Author(s): Wandabwa J, Doyle P, Todd J, Ononge S, Kiondo P
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Abstract OBJECTIVE: To determine the risk factors for severe postpartum haemorrhage. DESIGN: A case control study. SETTING: Mulago hospital labour wards, Kampala, Uganda. SUBJECTS: One hundred and six mothers with severe postpartum haemorrhage were recruited between 15th November 2001 and 30th November 2002 and were compared with 500 women who had normal delivery. RESULTS: The predictors for postpartum haemorrhage were co-existing hypertension (O.R 9.3, 95\% CI: 1.7-51.7), chronic anaemia (OR 17.3, 95\% CI: 9.5-31.7), low socio economic background (OR 5.3, 95\% CI: 3.0, 9.2), past history of postpartum haemorrhage (OR 3.6, 95\% CI: 1.1-11.8), previous delivery by Caesarean section (OR 7.5, 95\% CI: 3.5-14.3), long birth interval of more than sixty months (OR 5.2, 95\% CI: 2.1-13.0), prolonged third stage (OR 49.1, 95\% CI: 8.8-342.8) and non use of oxytocics (OR 4.3\%, 95\% CI: 1.2-15.3). CONCLUSION: Severe postpartum haemorrhage is common in our environment and is associated with a high maternal morbidity and mortality. The determinants of postpartum haemorrhage are useful in identifying mothers at risk and together with the services of a skilled birth attendant at delivery will prevent postpartum haemorrhage and reduce the maternal morbidity and mortality associated with this condition. In our study, the following risk factors were identified: pre-existing hypertension, chronic anaemia, low socio-economic background, history of postpartum haemorrhage, previous delivery by Caesarean section, longbirth interval of more than sixty months, prolonged third stage and non use of oxytocics were found to be significant.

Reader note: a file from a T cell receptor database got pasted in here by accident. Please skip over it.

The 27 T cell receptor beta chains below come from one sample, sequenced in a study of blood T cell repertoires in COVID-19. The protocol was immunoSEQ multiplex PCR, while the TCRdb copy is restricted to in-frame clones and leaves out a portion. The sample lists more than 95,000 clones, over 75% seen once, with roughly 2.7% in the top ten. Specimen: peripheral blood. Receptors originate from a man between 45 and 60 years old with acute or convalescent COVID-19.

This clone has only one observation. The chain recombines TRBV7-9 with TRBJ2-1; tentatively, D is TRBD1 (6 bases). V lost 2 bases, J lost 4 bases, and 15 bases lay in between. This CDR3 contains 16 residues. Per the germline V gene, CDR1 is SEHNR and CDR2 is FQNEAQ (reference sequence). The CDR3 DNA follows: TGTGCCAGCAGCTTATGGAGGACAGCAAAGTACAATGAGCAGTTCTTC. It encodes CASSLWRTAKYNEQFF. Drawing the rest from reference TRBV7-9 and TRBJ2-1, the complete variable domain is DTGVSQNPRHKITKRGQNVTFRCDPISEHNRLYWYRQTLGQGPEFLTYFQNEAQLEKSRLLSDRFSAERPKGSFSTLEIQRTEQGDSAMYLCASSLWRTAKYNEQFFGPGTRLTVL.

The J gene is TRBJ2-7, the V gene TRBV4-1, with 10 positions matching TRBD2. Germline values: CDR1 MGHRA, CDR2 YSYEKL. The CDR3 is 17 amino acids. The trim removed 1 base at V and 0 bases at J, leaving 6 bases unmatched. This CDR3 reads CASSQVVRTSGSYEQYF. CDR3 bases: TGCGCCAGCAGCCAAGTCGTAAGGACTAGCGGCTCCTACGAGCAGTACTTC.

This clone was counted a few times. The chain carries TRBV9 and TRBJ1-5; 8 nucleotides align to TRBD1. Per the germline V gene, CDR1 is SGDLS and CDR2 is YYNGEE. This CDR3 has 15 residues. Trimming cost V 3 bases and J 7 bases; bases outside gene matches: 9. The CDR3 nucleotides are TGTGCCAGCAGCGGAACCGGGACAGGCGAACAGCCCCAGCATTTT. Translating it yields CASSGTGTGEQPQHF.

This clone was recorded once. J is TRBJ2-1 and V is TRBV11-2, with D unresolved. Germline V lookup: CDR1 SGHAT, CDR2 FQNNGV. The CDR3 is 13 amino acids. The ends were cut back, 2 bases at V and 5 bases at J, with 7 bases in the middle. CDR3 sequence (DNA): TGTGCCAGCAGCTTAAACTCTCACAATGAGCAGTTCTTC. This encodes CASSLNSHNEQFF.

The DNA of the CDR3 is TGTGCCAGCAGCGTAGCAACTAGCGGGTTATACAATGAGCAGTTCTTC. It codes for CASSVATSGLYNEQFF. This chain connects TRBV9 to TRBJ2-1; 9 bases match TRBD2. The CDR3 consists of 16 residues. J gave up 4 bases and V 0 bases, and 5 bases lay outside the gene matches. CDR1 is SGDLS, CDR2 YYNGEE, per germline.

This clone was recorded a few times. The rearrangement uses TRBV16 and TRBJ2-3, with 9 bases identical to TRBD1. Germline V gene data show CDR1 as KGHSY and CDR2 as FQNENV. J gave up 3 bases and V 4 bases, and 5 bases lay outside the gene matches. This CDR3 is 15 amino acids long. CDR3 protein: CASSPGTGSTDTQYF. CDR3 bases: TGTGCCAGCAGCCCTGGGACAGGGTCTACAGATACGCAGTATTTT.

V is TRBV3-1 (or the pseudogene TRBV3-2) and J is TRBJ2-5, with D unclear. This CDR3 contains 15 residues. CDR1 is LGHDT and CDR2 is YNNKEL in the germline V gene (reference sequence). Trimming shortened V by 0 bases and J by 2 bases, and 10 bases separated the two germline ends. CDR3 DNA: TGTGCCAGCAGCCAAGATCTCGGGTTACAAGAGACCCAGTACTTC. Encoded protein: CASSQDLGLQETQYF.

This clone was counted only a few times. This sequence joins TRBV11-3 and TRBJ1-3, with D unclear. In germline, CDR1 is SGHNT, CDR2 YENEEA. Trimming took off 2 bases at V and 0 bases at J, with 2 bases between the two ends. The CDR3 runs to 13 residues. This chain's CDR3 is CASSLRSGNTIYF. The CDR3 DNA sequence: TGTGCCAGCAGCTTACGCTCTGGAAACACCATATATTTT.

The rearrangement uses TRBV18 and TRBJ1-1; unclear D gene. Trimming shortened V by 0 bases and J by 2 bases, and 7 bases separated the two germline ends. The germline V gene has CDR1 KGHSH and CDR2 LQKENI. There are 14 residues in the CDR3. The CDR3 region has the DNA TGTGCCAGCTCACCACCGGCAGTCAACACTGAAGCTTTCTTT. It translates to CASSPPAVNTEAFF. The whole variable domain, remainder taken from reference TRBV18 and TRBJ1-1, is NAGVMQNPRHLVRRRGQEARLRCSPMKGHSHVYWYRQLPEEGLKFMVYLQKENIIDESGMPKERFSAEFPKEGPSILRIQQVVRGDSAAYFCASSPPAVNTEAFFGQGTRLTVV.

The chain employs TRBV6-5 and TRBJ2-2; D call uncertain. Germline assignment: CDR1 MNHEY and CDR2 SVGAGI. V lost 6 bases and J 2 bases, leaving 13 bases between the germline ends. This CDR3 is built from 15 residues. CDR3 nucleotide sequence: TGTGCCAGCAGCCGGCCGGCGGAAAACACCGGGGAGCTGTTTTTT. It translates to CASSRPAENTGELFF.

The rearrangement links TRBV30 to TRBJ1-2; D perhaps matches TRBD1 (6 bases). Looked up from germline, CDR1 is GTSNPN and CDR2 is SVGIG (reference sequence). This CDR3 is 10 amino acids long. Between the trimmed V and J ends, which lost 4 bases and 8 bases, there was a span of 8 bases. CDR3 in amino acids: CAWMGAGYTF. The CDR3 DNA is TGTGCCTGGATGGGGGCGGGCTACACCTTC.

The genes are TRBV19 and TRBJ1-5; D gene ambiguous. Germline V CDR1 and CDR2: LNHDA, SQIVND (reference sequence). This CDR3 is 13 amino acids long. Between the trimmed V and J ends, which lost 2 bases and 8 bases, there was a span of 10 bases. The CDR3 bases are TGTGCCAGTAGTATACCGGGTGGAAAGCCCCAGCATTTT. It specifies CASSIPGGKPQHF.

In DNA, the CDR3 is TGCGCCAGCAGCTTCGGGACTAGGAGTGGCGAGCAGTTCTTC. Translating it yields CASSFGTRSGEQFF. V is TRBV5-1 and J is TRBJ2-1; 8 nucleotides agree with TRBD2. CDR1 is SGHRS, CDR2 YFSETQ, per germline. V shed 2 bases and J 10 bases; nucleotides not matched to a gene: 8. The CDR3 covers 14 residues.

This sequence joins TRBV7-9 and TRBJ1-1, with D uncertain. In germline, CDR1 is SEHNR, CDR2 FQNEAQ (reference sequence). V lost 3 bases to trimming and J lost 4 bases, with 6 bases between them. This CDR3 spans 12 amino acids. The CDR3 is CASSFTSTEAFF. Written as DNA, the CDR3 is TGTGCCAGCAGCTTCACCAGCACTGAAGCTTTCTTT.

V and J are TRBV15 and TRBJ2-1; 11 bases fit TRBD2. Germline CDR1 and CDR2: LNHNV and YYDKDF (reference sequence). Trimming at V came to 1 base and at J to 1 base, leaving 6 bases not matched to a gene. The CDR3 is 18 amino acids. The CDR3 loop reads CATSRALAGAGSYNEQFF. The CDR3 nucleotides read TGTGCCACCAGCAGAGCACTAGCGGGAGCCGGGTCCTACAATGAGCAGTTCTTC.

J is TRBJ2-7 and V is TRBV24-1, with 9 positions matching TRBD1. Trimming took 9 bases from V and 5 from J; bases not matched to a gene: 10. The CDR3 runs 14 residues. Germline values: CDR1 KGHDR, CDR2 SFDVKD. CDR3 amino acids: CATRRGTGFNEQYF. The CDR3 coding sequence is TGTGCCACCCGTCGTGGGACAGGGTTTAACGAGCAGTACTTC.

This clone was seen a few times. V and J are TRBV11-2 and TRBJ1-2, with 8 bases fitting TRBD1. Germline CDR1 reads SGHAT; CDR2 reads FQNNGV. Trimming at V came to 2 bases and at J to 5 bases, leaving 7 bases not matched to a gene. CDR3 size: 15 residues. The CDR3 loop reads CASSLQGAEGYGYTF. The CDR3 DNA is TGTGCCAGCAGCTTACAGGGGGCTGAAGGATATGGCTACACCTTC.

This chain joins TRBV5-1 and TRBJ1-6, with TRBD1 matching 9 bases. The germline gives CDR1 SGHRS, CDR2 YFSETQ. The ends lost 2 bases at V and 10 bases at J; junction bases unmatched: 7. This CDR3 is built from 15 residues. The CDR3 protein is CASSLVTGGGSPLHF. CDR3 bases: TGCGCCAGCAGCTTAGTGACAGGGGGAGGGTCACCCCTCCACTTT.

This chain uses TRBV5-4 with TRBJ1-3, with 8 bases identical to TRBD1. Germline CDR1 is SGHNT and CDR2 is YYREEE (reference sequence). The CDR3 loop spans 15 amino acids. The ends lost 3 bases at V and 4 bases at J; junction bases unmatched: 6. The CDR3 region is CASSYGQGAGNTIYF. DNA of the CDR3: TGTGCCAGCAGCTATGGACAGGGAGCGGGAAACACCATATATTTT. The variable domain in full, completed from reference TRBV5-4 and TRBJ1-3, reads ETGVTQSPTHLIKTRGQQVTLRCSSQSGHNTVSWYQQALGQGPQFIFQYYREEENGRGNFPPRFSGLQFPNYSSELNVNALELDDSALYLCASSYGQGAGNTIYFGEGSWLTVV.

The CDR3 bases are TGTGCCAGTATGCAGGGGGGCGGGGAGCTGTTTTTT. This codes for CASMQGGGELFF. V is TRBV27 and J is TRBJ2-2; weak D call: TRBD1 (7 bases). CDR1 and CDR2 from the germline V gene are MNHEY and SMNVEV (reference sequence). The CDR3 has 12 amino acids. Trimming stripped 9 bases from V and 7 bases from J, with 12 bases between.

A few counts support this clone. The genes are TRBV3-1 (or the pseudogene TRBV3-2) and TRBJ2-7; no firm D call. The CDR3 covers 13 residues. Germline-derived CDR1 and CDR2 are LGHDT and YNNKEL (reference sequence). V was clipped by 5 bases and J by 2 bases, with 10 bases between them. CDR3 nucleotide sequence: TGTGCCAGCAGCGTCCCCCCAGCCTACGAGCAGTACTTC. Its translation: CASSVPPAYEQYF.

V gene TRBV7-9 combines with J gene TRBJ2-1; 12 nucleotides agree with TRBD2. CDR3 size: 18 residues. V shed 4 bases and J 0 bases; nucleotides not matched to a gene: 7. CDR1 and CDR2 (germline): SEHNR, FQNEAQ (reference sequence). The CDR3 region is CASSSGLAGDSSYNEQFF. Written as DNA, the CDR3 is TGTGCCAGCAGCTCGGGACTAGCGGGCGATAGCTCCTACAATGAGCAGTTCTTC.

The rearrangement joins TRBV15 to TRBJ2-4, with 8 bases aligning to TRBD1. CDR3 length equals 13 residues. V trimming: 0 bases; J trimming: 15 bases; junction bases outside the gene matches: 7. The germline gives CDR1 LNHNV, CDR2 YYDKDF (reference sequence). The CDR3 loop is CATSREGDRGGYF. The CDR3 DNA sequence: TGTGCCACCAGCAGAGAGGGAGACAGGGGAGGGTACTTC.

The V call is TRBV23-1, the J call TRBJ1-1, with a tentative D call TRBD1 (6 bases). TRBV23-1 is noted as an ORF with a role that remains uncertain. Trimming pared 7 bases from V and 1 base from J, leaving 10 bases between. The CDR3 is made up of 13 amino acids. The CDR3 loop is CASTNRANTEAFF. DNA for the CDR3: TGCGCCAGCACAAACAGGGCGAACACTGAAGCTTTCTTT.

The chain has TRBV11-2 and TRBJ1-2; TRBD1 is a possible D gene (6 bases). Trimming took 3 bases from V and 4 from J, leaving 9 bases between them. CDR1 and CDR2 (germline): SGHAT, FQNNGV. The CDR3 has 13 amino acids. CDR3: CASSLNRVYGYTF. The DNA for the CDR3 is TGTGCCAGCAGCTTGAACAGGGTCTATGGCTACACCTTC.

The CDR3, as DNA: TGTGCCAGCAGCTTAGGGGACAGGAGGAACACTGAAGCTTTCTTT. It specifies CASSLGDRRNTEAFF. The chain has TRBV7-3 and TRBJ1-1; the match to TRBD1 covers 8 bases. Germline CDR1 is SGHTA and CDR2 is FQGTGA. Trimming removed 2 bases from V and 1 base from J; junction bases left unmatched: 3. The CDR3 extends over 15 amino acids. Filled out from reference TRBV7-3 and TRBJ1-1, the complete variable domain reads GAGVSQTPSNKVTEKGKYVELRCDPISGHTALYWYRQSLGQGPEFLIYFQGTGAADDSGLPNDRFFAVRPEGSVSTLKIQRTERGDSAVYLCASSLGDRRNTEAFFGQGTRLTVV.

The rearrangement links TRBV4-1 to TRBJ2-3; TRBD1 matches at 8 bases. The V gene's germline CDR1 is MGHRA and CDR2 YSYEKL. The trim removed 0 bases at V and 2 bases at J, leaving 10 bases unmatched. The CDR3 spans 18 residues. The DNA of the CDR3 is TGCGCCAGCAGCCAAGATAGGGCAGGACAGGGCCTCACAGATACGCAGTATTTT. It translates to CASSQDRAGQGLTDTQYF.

This article was published in East Afr Med J
and referenced in Journal of Addiction Research & Therapy